Douglas Ober

Research Associate

Douglas Ober is a Research Associate in the Centre for India and South Asia Research, part of the School of Public Policy and Global Affairs, and an occassional Sessional Lecturer in the Department of History, and Department of Asian Studies.

He received his PhD in Asian Studies in 2017 with specialites in the history of South Asia, colonialism and religion. He has more than a decade of archival and ethnographic research experience in northern India, the Himalayas (India, Nepal, Bhutan, Pakistan), and Tibetan areas of China. His research interests include the history of colonialism in Asia, transnational movements, Buddhist studies, religious nationalism, Indian historiography, and Dalit studies. Broadly speaking, his research explores how colonialism shaped and continues to shape social, political and intellectual transformations in South Asia. Religion, and in particular, Buddhism, is the primary lens through which he theorizes these transformations. His work has been supported by a Fulbright - Nehru Fellowship, Tina and Morris Wagner Foundation Fellowship, the Templeman Foundation, Social Sciences and Humanities Research Council, the National Endowment for the Humanities (NEH), Nitartha Institute, and the University of Chicago's Neubauer Collegium.

He has written for public media on various Asia-related issues including self-immolation in Tibet, cultural heritage in Afghanistan, and Hindu art exhibitions in the US. His current research includes a SSHRC funded research project with Dr. David Geary (UBC-O) and Dr. Sraman Mukherjee (Ashoka University) on “The Pathways and Politics of Return: Trans-Regional Perspectives on a Buddhist Homeland" and the 3 year "Entanglements of the Indian Past" research project at the University of Chicago with Dipesh Chakrabarty, Whitney Cox, Andrew Ollett, Sarah Pierce Taylor, and Anand Venkatkrishnan. Currently, Doug is in the process of co-editing two Special Issues on discourses of homeland and the politics of citizenship and belonging in South Asia, one which is set to appear in South Asian History and Culture in late 2022 and the second in Comparative Studies in South Asia, Africa and the Middle East (forthcoming May 2023). His book-length study on the revival of Buddhism in colonial and early postcolonial India will be co-published by Stanford University Press and Navayana (Delhi) in 2023. The work engages the literature on public culture, colonialism, transnational mobilities, religious modernities, Orientalism, Dalit activism, and Hindu nationalism.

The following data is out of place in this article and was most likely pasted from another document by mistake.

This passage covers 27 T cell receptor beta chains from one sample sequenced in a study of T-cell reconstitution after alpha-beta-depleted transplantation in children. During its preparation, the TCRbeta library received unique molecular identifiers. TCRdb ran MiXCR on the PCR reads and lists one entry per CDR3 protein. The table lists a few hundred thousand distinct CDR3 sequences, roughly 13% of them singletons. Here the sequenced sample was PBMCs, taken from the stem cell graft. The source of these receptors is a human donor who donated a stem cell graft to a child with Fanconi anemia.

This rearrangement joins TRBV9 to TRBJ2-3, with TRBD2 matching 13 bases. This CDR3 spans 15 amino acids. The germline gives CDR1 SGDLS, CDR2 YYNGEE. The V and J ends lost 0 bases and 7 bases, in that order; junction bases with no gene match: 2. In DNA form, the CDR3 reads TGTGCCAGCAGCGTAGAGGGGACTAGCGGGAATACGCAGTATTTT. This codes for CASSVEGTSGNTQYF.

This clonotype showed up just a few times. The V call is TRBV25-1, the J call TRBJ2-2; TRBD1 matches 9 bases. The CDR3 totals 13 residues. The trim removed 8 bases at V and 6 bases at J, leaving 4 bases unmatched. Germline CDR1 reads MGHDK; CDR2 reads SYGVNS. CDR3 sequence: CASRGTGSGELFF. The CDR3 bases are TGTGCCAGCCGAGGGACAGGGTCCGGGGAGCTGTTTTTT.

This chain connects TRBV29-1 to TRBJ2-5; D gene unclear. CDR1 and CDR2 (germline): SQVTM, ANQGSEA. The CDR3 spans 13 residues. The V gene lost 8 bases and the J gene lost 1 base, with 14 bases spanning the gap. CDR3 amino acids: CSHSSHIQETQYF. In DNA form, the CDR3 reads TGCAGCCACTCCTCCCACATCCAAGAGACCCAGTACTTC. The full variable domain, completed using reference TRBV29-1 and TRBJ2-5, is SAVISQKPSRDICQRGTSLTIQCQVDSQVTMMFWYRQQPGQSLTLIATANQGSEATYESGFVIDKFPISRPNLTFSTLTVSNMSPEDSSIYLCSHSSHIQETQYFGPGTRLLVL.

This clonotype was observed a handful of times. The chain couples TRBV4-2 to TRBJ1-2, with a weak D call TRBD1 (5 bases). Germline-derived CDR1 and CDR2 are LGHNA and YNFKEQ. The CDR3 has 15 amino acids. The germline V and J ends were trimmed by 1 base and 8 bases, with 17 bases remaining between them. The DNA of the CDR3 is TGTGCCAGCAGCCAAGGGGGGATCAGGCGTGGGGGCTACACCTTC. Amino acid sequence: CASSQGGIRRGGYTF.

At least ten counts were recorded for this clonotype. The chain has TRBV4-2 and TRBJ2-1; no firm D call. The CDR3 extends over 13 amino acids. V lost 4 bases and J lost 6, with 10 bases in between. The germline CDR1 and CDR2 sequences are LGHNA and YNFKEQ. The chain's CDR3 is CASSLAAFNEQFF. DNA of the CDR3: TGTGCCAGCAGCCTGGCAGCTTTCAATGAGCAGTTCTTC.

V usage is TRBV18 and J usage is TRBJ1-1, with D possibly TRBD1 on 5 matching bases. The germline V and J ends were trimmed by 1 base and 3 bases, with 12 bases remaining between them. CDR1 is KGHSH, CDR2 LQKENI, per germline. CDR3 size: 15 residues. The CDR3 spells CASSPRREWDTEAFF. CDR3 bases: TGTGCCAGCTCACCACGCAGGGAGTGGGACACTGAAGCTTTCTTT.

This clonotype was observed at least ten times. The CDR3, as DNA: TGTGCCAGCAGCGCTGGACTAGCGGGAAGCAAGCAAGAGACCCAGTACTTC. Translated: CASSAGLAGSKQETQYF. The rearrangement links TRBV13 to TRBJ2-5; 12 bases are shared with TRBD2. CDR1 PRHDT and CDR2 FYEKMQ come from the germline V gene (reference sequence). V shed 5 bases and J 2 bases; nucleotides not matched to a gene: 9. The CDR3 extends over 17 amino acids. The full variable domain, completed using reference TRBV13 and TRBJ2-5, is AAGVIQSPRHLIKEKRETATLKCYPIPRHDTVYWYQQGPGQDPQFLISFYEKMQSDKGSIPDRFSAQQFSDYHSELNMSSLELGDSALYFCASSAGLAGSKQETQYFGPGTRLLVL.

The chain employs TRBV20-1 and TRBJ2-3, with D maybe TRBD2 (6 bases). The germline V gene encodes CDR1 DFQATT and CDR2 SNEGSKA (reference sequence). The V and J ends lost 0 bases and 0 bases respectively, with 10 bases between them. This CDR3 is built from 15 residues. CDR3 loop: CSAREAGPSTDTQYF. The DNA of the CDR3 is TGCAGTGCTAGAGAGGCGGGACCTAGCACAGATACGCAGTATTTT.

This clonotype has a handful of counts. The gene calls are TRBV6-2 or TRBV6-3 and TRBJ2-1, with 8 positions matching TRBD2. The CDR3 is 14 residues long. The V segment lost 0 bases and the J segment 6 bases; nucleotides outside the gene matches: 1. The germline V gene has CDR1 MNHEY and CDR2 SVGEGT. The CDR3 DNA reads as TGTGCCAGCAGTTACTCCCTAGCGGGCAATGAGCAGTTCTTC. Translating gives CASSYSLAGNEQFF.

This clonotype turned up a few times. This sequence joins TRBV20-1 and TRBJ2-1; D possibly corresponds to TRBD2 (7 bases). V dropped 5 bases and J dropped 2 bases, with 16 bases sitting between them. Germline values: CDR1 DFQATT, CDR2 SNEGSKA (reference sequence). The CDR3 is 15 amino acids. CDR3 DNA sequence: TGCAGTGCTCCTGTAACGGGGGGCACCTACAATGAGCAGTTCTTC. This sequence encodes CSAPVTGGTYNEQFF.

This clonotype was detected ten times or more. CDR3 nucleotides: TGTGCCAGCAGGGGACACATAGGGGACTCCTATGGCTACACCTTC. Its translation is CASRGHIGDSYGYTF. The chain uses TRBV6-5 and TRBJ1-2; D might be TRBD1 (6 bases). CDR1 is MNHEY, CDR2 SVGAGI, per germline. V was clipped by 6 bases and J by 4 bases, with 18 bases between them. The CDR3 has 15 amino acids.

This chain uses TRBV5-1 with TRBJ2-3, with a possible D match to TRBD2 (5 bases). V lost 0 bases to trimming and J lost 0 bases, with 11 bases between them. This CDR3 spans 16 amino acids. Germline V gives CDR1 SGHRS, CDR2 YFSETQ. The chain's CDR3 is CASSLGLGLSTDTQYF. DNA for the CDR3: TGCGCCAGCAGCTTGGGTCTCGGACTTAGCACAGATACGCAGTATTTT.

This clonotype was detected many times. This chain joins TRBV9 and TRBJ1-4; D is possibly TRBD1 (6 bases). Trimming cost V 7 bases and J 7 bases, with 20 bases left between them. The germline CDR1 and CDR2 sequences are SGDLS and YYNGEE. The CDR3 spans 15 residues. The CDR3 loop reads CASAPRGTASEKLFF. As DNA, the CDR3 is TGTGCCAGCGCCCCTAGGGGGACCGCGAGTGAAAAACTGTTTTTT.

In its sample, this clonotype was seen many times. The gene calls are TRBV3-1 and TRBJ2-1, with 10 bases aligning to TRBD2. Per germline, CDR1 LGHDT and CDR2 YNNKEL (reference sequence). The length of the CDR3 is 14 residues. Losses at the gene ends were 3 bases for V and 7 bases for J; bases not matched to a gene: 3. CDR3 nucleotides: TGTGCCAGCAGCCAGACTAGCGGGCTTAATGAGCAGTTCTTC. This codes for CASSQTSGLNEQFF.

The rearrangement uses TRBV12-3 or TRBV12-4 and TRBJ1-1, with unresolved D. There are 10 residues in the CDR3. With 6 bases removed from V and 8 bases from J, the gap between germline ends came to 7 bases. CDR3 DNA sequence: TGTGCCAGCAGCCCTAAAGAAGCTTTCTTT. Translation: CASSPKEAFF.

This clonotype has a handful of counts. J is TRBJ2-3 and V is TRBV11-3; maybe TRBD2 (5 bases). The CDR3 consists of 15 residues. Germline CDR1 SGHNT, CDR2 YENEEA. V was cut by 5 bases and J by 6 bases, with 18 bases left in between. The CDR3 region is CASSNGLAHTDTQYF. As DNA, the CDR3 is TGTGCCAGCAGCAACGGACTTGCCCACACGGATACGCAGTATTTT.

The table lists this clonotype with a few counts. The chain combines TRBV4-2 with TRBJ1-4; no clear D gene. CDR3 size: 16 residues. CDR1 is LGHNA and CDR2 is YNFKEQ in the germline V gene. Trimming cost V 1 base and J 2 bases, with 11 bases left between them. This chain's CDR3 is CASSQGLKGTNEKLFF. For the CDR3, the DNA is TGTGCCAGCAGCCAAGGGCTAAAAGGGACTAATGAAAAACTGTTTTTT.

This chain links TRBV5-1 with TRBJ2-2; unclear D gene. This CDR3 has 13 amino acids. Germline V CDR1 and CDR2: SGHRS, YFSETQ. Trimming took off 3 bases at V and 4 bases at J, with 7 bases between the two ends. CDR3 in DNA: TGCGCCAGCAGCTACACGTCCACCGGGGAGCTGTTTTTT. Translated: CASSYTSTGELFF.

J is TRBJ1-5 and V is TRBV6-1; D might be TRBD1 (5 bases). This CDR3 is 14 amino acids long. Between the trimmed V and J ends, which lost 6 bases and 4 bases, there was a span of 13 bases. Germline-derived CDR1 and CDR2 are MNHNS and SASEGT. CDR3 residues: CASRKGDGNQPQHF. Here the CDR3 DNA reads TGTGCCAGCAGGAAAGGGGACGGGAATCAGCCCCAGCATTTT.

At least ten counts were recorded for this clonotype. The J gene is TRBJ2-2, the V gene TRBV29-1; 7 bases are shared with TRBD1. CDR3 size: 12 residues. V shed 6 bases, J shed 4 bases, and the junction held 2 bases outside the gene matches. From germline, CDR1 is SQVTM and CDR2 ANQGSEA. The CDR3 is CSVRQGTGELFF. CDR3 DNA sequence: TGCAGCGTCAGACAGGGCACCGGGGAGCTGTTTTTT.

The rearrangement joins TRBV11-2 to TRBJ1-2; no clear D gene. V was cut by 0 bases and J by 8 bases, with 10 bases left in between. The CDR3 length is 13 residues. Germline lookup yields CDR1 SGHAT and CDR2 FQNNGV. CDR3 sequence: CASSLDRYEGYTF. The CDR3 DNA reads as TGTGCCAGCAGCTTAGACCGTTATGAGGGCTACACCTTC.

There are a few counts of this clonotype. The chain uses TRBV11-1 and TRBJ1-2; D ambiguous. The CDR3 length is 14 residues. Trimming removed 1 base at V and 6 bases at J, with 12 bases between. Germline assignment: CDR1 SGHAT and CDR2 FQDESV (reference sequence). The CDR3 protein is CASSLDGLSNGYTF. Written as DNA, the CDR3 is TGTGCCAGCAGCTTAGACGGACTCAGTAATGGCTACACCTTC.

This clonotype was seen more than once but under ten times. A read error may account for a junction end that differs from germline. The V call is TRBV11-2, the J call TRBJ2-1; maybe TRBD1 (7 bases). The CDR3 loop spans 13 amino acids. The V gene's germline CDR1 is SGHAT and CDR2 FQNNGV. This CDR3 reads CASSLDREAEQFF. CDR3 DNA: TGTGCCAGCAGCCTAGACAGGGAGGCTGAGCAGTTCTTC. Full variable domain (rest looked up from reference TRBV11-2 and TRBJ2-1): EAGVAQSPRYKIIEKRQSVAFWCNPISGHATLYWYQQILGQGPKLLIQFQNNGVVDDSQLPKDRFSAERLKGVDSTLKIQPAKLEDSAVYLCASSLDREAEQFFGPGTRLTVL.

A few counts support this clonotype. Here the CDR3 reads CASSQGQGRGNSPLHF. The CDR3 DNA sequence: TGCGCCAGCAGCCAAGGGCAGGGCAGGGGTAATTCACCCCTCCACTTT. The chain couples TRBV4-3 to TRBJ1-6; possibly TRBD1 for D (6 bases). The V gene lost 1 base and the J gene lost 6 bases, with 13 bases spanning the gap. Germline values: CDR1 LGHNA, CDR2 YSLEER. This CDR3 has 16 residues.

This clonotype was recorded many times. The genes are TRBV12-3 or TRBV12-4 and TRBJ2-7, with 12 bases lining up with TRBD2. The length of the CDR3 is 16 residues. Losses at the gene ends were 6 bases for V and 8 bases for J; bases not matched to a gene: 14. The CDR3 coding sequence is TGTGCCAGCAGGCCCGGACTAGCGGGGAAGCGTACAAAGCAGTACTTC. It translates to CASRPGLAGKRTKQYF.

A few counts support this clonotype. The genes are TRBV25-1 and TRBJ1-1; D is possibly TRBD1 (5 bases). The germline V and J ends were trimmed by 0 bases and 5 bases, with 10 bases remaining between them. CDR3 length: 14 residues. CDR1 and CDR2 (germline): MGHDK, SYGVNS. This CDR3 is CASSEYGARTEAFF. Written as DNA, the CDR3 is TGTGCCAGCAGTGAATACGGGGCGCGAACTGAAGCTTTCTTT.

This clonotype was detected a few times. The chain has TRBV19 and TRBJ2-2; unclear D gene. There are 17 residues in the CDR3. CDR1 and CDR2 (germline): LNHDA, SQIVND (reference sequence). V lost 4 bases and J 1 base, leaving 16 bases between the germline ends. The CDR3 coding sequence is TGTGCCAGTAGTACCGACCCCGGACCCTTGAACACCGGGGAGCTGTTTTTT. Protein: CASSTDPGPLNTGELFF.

Recent academic publications, arranged by year, include:

in press “Temple Architecture and Modern Hindu Appropriations of Buddhism,” with Padma Dorje Maitland, in Special Issue of Comparative Studies in South Asia, Africa and the Middle East (forthcoming May 2023)

in press “Placing the Past, Envisioning the Future: Memory, Material Traces and the Politics of Reinvention in Modern India,” with David Geary, in Comparative Studies in South Asia, Africa and the Middle East (forthcoming May 2023).

in press "Citizenship, Memory and the Politics of Belonging in South Asia,” with David Geary, in Special Issue of South Asian History and Culture (forthcoming fall 2022).

2021. "Translating the Buddha: Edwin Arnold's Light of Asia and its Indian Publics." Humanities, Special Issue on "Postcolonial Approaches to Religion, Literature and the Arts," Vol. 10, no. 3, pp. 1 - 18. [Open Access: https://doi.org/10.3390/h10010003]

2020. "Socialism, Russia, and India's Revolutionary Dharma." In Buddhism in the Global Eye: Beyond East and West, edited by John Harding, Victor Sogen Hori and Alexander Soucy. London: Bloomsbury Academic, pp. 71 - 86. [https://doi.org/10.5040/9781350140660.0013]

2019. "From Buddha Bones to Bo Trees: Nehruvian India and the Poetics of Power, 1947-1956." Modern Asian Studies Vol. 53, no. 4: pp. 1312 - 1350. [https://doi.org/10.1017/S0026749X17000907]

2019. “Buddhism in Colonial Contexts.” Oxford Research Encyclopedia of Religion. Oxford: Oxford University Press: pp. 1 - 35. [http://dx.doi.org/10.1093/acrefore/9780199340378.013.565]

A complete list of publications is available here with several of the publications downloadable here.

Visiting Fellow, Neubauer Collegium, University of Chicago, 2021 - 22

Fulbright - Nehru Fellow, India, 2014 - 15

Nehru Humanitarian Award in Indian Studies, 2013

National Endowment for the Humanities (NEH) Fellow at the Summer Institute for "Buddhist Traditions of Tibet and the Himalayas," 2009